I guess you know Clemente a lot better than I do.
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« Reply #106 on: January 06, 2013, 09:48:07 PM »

Are there any videos?

Good question -- not only in the way that you mean it, but also regarding
One wonderful thing he does is take the "Prayers of the Faithful" (created for the new rite by Bugnini and his collaborators) and strip from it all the nonsense that turns it into a sad distraction (I think the low point came during Sen. Ted Kennedy's funeral Mass, when his grandchildren went up and were made to read quotations from St. Teddy Kennedy that had been turned into "prayers"!).
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« Reply #107 on: January 06, 2013, 09:59:31 PM »

There is a rule in the RCC that one is supposed to fast prior to Communion. Ideally, from the previous evening. If that's not possible, at least eat nothing from when you get up, until after church on Sunday. If people do not obey these guidelines, that is a different problem. But, the rules do exist.

Actually, I have always been told that you may receive if you have fasted even only one hour before receiving the Eucharist - doesn't even have to be an hour before the beginning of Mass, just an hour before Communion.

Okay then.

I could be wrong. It's been known to happen, occasionally.  Grin

No, you're not wrong. The requirement was loosened up in a misguided effort to get rid of "legalism". As usual, this relaxation was accompanied by exortations to continue the traditional practice (sigh). Of course serious Catholics know to do more than the "bare minimum required".
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« Reply #108 on: January 06, 2013, 10:03:10 PM »

"OrthodoxEngland" is one truly disturbed and disturbing website. On a number of levels. If you dig a bit you'd probably find the Protocols there too. I can't fathom why they would care how the Catholics see it fit to conduct their rites. Most liturgies are pretty boring affairs but you don't normally see Catholics commenting on that.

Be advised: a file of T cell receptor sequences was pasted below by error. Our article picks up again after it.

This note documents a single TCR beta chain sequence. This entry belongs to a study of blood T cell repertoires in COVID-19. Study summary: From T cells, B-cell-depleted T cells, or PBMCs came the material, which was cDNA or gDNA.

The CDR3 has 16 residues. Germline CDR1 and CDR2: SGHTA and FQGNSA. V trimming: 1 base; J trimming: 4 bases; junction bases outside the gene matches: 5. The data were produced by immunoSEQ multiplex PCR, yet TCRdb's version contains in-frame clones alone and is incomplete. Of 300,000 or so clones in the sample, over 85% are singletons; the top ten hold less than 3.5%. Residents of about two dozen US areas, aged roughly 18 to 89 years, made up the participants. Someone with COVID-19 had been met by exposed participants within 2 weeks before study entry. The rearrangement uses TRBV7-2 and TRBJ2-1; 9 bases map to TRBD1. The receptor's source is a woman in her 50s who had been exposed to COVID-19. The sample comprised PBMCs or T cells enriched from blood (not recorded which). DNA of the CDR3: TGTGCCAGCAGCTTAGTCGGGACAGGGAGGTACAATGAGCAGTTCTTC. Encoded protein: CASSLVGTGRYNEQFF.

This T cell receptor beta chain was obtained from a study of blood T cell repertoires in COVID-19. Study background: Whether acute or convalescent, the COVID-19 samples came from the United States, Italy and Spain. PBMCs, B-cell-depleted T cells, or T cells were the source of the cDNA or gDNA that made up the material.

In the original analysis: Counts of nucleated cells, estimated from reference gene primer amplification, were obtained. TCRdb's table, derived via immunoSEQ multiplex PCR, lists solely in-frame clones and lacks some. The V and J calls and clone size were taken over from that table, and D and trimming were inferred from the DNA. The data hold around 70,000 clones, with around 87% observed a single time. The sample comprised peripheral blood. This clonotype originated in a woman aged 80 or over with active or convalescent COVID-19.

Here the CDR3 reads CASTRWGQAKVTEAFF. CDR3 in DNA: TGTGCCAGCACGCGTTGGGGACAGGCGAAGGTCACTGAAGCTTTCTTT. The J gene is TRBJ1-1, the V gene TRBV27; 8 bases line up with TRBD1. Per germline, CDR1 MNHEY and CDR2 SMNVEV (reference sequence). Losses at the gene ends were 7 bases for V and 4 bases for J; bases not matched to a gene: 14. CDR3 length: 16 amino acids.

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« Reply #109 on: January 07, 2013, 10:32:15 AM »

You have no knowledge of the fasting (or lack thereof) practices of a billion Catholics.  

I guess you know Clemente a lot better than I do.

I really don't know him very well at all.  What I do know is that a) he's a human being, b) he's not God, c) he's not omniscient, and d) I'm 99.9% certain he's not a seer and cannot read the hearts and minds of a billion people, or know how they do or do not practice their Catholic faith.  If you know someone like that I'd really like to meet him or her  Wink!
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« Reply #110 on: January 07, 2013, 12:50:11 PM »

There is an allergy to all things that suggest Phariseeism, i.e. all unneccesary exclusive majesty. In the worst case it leads to polka Masses, clown Masses, liturgical dancers, etc.

Did it occur to anyone else that the deacon dancing with the Gospel was actually emulating the Jewish "simchat Torah" celebrations? So he was actually 'returning' to some Jewish roots...

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« Reply #111 on: January 07, 2013, 01:04:37 PM »

I can't fathom why they would care how the Catholics see it fit to conduct their rites.

It could be interpreted as a missionary strategy. If you want converts, you must give them reasons to convert. And such a video speaks volumes (of otherwise arid Orthodox apologetics, about palamism vs. thomism, sobornost vs. papacy, etc). Liturgical aesthetics have always been the most successful missionary (and political) strategy of Byzantium - remember the story of prince Vladimir's envoys to Constantinople?  Τέτοια πράγματα θαμπώνουν τοὺς βαρβάρους as Kavafis put it...
   
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« Reply #112 on: January 07, 2013, 01:11:25 PM »

That must be one of the most beautiful catholic churches i have seen. Are there any videos?

It's even more beautiful in person! Great place to stop for prayer between trains at Grand Central or whenever you're in Midtown.

http://www.youtube.com/watch?v=AwM_aSaQLjg&sns=em

The good father makes a very important point on 2:04 onwards: There shouldn't be strong artificial divide between East and West and that both traditions can learn from each other.